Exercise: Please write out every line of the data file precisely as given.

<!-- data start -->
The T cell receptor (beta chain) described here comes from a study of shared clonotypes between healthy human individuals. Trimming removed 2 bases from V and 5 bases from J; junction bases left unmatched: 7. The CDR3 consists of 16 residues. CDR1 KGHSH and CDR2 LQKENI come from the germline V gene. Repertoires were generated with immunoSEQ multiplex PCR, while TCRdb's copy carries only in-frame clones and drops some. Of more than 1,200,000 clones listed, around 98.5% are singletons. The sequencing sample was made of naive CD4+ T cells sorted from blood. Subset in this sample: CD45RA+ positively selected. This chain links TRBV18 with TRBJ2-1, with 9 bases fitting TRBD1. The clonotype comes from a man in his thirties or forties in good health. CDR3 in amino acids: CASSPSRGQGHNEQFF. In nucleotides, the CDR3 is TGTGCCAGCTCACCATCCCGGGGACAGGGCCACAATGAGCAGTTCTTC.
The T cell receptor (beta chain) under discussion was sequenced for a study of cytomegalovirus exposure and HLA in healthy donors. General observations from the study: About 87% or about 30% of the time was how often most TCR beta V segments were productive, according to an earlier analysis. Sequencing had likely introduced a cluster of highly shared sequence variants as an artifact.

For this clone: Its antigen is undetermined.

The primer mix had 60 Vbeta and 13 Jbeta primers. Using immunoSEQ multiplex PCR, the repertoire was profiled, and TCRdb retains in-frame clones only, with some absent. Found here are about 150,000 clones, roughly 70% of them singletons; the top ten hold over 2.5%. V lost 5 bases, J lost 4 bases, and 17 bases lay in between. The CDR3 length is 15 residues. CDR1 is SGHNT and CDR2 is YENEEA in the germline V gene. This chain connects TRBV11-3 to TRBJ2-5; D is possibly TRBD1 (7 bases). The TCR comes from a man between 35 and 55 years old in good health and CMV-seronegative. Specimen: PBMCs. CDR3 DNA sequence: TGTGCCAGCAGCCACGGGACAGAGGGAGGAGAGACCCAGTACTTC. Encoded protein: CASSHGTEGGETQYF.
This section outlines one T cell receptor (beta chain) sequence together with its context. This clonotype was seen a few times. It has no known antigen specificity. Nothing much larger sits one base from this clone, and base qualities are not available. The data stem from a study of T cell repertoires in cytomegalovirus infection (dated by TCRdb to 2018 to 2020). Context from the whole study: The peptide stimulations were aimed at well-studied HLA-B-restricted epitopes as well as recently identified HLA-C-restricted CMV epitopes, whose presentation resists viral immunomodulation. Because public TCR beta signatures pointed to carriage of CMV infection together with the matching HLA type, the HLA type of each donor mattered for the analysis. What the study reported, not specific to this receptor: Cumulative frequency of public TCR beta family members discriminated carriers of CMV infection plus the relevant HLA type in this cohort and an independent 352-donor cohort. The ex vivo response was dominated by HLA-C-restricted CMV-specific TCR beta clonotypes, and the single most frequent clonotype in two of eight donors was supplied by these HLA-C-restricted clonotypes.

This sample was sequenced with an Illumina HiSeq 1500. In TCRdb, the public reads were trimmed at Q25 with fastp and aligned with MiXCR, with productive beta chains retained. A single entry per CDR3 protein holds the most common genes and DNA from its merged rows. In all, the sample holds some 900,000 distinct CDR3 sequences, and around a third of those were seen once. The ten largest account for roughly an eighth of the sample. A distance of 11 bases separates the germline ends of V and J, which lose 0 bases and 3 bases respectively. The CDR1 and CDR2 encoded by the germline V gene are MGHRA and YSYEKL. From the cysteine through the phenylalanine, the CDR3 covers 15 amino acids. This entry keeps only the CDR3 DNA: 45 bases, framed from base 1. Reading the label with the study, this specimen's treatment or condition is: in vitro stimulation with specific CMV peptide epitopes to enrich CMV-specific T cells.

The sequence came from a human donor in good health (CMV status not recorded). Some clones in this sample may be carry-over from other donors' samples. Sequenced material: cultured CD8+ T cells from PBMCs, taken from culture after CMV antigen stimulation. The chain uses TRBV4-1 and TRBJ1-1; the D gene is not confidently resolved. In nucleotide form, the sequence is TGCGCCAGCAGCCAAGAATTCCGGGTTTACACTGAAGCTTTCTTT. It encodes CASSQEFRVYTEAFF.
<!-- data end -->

The T cell receptor (beta chain) described here comes from a study of shared clonotypes between healthy human individuals. Trimming removed 2 bases from V and 5 bases from J; junction bases left unmatched: 7. The CDR3 consists of 16 residues. CDR1 KGHSH and CDR2 LQKENI come from the germline V gene. Repertoires were generated with immunoSEQ multiplex PCR, while TCRdb's copy carries only in-frame clones and drops some. Of more than 1,200,000 clones listed, around 98.5% are singletons. The sequencing sample was made of naive CD4+ T cells sorted from blood. Subset in this sample: CD45RA+ positively selected. This chain links TRBV18 with TRBJ2-1, with 9 bases fitting TRBD1. The clonotype comes from a man in his thirties or forties in good health. CDR3 in amino acids: CASSPSRGQGHNEQFF. In nucleotides, the CDR3 is TGTGCCAGCTCACCATCCCGGGGACAGGGCCACAATGAGCAGTTCTTC.
The T cell receptor (beta chain) under discussion was sequenced for a study of cytomegalovirus exposure and HLA in healthy donors. General observations from the study: About 87% or about 30% of the time was how often most TCR beta V segments were productive, according to an earlier analysis. Sequencing had likely introduced a cluster of highly shared sequence variants as an artifact.

For this clone: Its antigen is undetermined.

The primer mix had 60 Vbeta and 13 Jbeta primers. Using immunoSEQ multiplex PCR, the repertoire was profiled, and TCRdb retains in-frame clones only, with some absent. Found here are about 150,000 clones, roughly 70% of them singletons; the top ten hold over 2.5%. V lost 5 bases, J lost 4 bases, and 17 bases lay in between. The CDR3 length is 15 residues. CDR1 is SGHNT and CDR2 is YENEEA in the germline V gene. This chain connects TRBV11-3 to TRBJ2-5; D is possibly TRBD1 (7 bases). The TCR comes from a man between 35 and 55 years old in good health and CMV-seronegative. Specimen: PBMCs. CDR3 DNA sequence: TGTGCCAGCAGCCACGGGACAGAGGGAGGAGAGACCCAGTACTTC. Encoded protein: CASSHGTEGGETQYF.
This section outlines one T cell receptor (beta chain) sequence together with its context. This clonotype was seen a few times. It has no known antigen specificity. Nothing much larger sits one base from this clone, and base qualities are not available. The data stem from a study of T cell repertoires in cytomegalovirus infection (dated by TCRdb to 2018 to 2020). Context from the whole study: The peptide stimulations were aimed at well-studied HLA-B-restricted epitopes as well as recently identified HLA-C-restricted CMV epitopes, whose presentation resists viral immunomodulation. Because public TCR beta signatures pointed to carriage of CMV infection together with the matching HLA type, the HLA type of each donor mattered for the analysis. What the study reported, not specific to this receptor: Cumulative frequency of public TCR beta family members discriminated carriers of CMV infection plus the relevant HLA type in this cohort and an independent 352-donor cohort. The ex vivo response was dominated by HLA-C-restricted CMV-specific TCR beta clonotypes, and the single most frequent clonotype in two of eight donors was supplied by these HLA-C-restricted clonotypes.

This sample was sequenced with an Illumina HiSeq 1500. In TCRdb, the public reads were trimmed at Q25 with fastp and aligned with MiXCR, with productive beta chains retained. A single entry per CDR3 protein holds the most common genes and DNA from its merged rows. In all, the sample holds some 900,000 distinct CDR3 sequences, and around a third of those were seen once. The ten largest account for roughly an eighth of the sample. A distance of 11 bases separates the germline ends of V and J, which lose 0 bases and 3 bases respectively. The CDR1 and CDR2 encoded by the germline V gene are MGHRA and YSYEKL. From the cysteine through the phenylalanine, the CDR3 covers 15 amino acids. This entry keeps only the CDR3 DNA: 45 bases, framed from base 1. Reading the label with the study, this specimen's treatment or condition is: in vitro stimulation with specific CMV peptide epitopes to enrich CMV-specific T cells.

The sequence came from a human donor in good health (CMV status not recorded). Some clones in this sample may be carry-over from other donors' samples. Sequenced material: cultured CD8+ T cells from PBMCs, taken from culture after CMV antigen stimulation. The chain uses TRBV4-1 and TRBJ1-1; the D gene is not confidently resolved. In nucleotide form, the sequence is TGCGCCAGCAGCCAAGAATTCCGGGTTTACACTGAAGCTTTCTTT. It encodes CASSQEFRVYTEAFF.